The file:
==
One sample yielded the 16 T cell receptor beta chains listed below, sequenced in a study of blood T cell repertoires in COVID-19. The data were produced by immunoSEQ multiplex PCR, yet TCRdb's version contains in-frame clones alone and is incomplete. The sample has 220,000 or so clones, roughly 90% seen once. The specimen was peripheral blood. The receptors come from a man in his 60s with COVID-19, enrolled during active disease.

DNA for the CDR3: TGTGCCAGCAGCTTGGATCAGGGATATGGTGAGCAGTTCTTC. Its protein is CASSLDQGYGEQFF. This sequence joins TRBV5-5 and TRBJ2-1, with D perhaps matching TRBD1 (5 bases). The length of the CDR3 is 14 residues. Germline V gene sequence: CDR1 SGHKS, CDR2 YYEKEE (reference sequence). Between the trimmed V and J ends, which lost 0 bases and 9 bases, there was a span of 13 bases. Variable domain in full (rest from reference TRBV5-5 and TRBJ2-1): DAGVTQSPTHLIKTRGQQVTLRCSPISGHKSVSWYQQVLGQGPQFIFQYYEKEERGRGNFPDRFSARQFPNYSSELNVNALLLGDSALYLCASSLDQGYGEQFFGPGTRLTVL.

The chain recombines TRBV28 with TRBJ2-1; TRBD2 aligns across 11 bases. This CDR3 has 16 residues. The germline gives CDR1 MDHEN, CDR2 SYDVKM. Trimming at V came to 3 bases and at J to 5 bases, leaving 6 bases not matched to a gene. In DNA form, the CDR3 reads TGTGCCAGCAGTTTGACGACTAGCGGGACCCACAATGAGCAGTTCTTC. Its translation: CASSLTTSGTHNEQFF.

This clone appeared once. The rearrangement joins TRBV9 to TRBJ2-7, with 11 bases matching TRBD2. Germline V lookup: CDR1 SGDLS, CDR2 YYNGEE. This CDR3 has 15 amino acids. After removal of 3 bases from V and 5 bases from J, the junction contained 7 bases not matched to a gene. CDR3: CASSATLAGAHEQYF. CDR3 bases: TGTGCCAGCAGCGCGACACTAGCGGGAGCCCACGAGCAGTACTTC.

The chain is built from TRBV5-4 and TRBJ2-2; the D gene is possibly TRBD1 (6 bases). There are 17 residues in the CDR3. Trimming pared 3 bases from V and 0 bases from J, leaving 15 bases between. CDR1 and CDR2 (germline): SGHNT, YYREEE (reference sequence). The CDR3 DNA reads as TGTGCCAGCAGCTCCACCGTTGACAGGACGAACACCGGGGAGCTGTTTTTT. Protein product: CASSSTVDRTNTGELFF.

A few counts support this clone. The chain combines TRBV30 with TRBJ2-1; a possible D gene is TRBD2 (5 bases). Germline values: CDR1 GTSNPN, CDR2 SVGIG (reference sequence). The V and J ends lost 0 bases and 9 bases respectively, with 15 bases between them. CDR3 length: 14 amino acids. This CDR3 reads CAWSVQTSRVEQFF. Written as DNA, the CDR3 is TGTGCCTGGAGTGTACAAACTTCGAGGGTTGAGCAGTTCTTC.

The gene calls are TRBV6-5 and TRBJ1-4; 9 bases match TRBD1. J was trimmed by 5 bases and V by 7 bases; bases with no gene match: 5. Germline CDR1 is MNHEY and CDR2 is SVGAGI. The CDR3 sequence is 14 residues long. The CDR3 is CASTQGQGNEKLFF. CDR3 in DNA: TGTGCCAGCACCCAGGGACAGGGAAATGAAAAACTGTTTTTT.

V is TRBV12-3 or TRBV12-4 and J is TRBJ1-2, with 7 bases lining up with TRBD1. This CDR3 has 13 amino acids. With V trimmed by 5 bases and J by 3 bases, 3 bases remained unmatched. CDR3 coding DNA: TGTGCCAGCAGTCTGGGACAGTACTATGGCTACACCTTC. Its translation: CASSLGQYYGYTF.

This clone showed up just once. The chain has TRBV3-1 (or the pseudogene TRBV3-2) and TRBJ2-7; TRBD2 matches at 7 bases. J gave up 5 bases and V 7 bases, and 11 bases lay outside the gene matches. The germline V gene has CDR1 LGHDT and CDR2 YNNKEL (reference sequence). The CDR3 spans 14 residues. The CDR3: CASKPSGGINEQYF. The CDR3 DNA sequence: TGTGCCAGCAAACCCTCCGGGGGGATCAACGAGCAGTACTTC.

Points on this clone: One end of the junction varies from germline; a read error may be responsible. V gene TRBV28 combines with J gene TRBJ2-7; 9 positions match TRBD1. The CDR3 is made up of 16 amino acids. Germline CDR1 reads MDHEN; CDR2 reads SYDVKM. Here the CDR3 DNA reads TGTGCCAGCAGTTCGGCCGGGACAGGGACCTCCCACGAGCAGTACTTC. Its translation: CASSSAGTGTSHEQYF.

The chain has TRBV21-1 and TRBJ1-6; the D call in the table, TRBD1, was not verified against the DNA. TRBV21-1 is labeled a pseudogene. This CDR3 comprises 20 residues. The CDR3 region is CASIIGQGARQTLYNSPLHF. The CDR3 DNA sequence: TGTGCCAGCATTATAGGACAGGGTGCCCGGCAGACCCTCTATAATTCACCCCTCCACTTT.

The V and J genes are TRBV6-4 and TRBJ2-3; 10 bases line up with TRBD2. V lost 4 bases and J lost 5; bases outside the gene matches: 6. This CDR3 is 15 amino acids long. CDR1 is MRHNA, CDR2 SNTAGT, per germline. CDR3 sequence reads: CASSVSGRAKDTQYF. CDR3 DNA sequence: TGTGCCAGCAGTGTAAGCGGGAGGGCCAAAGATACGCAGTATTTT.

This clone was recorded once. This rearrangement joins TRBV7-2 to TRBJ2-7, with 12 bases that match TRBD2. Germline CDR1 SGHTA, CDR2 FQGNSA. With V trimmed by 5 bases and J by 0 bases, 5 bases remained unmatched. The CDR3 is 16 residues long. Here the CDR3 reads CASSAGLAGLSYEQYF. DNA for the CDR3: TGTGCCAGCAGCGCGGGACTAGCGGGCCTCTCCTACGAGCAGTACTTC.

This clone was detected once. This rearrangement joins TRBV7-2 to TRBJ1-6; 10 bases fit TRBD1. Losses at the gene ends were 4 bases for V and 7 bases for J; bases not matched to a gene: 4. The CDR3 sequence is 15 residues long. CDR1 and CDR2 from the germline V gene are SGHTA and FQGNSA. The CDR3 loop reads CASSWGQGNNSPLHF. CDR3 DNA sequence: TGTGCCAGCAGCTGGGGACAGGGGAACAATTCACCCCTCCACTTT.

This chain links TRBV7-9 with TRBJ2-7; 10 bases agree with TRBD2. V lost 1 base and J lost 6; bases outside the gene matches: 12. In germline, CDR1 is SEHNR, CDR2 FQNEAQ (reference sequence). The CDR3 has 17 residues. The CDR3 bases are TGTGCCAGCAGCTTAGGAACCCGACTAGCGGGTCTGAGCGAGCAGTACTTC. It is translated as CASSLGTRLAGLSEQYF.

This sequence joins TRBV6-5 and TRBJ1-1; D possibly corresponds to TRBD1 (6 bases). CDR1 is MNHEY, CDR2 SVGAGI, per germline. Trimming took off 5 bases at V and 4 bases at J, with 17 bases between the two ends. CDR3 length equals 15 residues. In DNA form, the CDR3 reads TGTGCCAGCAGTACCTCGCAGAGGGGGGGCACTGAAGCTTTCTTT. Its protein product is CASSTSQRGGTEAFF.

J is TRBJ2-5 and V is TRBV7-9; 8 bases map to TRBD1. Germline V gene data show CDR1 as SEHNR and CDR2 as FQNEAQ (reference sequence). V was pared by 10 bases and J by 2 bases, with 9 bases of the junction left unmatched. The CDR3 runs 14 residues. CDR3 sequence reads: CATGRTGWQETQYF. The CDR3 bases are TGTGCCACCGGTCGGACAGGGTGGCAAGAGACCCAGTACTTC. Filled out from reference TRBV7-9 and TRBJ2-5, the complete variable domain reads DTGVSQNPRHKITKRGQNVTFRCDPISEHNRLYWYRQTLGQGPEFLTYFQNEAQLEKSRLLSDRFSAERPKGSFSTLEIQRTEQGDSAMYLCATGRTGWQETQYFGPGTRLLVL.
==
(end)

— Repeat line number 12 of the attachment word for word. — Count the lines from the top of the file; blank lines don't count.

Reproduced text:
The V and J genes are TRBV6-4 and TRBJ2-3; 10 bases line up with TRBD2. V lost 4 bases and J lost 5; bases outside the gene matches: 6. This CDR3 is 15 amino acids long. CDR1 is MRHNA, CDR2 SNTAGT, per germline. CDR3 sequence reads: CASSVSGRAKDTQYF. CDR3 DNA sequence: TGTGCCAGCAGTGTAAGCGGGAGGGCCAAAGATACGCAGTATTTT.